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January 16, 2019

Brands should deliver what they promise

Yes, in Africa we have one too.


The sun’s come out in Europe and the polar vortex has dusted the USA but the first quarter out west is being heralded as the beginning to the end of the great global crash. Banker’s bonuses are being mooted. Someone explain that to me. Infrastructure projects are up (known as the Deloitte Crane Survey from how many cranes you can see on the skyline – in London it will soon be over 100). Even poor little Scotland, a country I love deeply, is deluding itself that its days as a Celtic Tiger are imminent. Tiger skin rug more like.

Here in Africa I thought you would find it amusing to hear some of the advice being given to CEO’s now that the storm seems to be abating. “The recovery is here” shout the headlines. The markets are moving again. Money is starting to flow again. “Leaders should be doing two things right now,” advise UK-based Shirlaws Business Coaching.

First and foremost invest in assets

This is a critical time to invest in assets that will produce income. Massive amounts of market share tend to change hands at this point in the cycle. Brilliant. By the way, anyone reading this in Africa put your hands up if you have been doing any of this for years.

Then, get the right people doing the right jobs

Apparently leaders need to build a platform now to capitalise on the uplift as early as possible. This means having the right number of people doing the right jobs with the right level of skills.

Now this, as you know, is right up my street, as I spend a great deal of time trying to help CEO’s to get their staff to understand what their brand is promising to customers. And to change their behaviours accordingly.

Now here is the bad news. Despite the emergence of HR as a vast industry in its own right, most of the people I meet are the wrong people for the job, and sometimes there are too many of them, rather than too few. I deal with large companies where the management style is reminiscent of the old Japanese way of running business. Where large groups sit and hear a presentation on an initiative. Some fall asleep. Others nod wisely. And no decisions are taken. The key word in this, as I recall, is ‘Hai’ which does not mean “Yes’. It simply means ‘ I have heard and understood you.’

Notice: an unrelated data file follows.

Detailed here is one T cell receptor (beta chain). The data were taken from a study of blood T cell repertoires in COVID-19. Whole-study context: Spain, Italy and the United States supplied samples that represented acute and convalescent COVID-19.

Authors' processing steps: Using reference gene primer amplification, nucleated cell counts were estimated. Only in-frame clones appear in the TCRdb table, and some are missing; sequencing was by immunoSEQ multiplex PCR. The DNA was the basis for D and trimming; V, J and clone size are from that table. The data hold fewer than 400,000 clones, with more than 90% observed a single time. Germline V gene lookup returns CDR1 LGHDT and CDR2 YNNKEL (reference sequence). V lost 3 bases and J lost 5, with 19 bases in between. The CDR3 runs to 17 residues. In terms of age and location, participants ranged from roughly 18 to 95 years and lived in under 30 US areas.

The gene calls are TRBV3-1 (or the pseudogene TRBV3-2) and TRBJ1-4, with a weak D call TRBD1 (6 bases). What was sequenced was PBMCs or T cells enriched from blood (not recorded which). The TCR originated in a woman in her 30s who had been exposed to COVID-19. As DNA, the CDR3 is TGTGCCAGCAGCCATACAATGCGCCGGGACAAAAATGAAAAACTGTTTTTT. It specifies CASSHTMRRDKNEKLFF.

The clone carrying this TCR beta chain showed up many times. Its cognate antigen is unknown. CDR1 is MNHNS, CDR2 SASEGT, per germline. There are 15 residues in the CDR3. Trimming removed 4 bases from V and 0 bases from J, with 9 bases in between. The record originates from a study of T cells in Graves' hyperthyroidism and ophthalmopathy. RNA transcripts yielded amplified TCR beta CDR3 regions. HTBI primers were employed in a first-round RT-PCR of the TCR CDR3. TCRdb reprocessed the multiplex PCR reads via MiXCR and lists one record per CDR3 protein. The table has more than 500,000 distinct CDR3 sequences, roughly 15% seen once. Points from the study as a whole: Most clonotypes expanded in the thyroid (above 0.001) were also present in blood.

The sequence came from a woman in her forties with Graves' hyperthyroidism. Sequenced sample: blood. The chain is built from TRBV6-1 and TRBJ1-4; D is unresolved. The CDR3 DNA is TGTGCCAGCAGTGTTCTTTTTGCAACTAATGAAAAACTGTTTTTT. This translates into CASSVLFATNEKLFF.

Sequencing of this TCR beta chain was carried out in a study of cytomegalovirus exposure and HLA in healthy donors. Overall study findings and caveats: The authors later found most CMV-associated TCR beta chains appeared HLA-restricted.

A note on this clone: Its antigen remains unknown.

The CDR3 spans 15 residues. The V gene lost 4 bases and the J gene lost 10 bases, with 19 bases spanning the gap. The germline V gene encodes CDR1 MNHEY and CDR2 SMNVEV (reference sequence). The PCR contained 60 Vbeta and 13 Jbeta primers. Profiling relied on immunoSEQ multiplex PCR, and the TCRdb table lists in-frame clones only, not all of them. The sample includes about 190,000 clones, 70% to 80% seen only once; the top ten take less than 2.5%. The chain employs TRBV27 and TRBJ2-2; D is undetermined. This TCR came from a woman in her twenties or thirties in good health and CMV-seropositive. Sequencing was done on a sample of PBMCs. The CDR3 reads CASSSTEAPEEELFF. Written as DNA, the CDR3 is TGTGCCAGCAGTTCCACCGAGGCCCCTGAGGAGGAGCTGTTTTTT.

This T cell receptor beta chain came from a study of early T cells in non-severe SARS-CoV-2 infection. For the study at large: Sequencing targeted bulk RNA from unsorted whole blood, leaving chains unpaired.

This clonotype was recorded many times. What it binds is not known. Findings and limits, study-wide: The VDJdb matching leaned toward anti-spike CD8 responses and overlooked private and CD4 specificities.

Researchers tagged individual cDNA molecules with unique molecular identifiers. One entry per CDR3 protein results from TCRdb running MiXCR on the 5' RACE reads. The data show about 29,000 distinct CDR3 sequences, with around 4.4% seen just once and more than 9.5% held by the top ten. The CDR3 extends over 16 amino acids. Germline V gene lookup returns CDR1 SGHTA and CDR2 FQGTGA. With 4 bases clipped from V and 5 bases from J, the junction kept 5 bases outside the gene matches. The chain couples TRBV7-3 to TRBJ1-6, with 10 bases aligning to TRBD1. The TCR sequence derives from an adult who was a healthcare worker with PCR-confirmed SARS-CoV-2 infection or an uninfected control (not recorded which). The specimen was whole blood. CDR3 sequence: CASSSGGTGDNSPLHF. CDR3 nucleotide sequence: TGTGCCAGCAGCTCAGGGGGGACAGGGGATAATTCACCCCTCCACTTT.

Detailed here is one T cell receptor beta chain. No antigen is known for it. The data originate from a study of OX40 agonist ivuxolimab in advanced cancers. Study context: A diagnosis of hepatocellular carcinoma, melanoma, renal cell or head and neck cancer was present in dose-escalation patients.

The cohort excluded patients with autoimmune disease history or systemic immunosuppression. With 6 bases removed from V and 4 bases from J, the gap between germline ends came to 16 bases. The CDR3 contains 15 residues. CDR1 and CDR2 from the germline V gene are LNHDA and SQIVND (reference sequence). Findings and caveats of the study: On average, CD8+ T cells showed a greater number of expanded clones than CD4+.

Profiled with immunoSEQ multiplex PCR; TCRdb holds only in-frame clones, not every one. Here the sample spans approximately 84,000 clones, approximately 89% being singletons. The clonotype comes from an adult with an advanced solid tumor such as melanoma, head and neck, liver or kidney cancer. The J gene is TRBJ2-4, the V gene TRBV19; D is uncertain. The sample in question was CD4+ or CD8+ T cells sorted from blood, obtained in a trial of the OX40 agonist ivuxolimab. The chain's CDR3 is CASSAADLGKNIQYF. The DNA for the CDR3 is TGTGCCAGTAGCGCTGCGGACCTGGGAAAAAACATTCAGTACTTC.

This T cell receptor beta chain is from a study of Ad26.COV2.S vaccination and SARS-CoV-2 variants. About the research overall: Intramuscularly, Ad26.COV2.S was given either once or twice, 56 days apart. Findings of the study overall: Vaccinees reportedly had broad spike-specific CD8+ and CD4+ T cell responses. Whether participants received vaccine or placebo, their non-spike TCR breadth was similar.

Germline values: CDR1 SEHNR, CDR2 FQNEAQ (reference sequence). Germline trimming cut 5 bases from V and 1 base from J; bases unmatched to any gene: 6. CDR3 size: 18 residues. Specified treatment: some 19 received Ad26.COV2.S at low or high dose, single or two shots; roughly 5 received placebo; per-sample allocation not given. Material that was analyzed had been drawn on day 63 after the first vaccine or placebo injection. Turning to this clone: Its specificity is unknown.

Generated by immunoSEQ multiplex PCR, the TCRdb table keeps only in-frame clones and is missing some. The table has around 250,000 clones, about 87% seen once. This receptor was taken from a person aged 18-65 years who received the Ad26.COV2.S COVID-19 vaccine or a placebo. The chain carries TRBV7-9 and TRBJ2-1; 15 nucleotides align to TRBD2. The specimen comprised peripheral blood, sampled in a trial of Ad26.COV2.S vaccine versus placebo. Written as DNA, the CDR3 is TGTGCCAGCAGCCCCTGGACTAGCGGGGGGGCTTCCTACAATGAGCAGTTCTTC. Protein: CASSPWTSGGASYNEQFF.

But sometime you come across the exception that proves the rule. I recently contacted a removals company that trades under the strapline ‘Move Without Tears’. My goodness, anyone who can claim to do that is fairly sure of themselves. The nearest two claims would be ‘divorce without tears’ and ‘death without tears’.

But this was a very self-confident organisation, and I experienced that in every staff member I met. It started off with the fellow on the phone who took the booking for the visit where they come and estimate the cost. Now, I had to repeat several details for him not because he was not paying attention.

Five minutes later I received an SMS from him confirming that someone would be in my neighbourhood the next day, and so he was organising an appointment.

Half an hour after that I received an email which had all my details, the exact directions to the house, and the name and phone number of the man who was coming to value. The stated time was 10.30am, so experience taught me to add an hour either side and off I went to bed.

The next morning at 8.30am I had a call from their office confirming the car was on its way, and at 10.15 am the guy himself called me from the car and told me where he was. He arrived at 10.35 am. In Africa that is the equivalent accuracy of an atomic clock.

I could go on, but the survey was quick and polite. I was given a brochure entitled ‘ Your guide to a delightful move.’ And the man’s business card even had a nice smiling picture of him on it.  The estimate was with me that evening and I had two follow up calls. In fact the only thing I would say to these guys is ‘enough already’, when you have sold, stop selling.

So there we have it, an African business that markets itself wonderfully through the right mixture of staff attitude and procedures. They are called Cube Movers.

Now, I wonder what all those miserable people in Europe are up to?



Chris Harrison has 30 years experience of marketing and advertising. Most of them spent in Africa. He leads the African operations of The Brand Inside, an international consultancy that helps organisations deliver their brands and strategies through their people.

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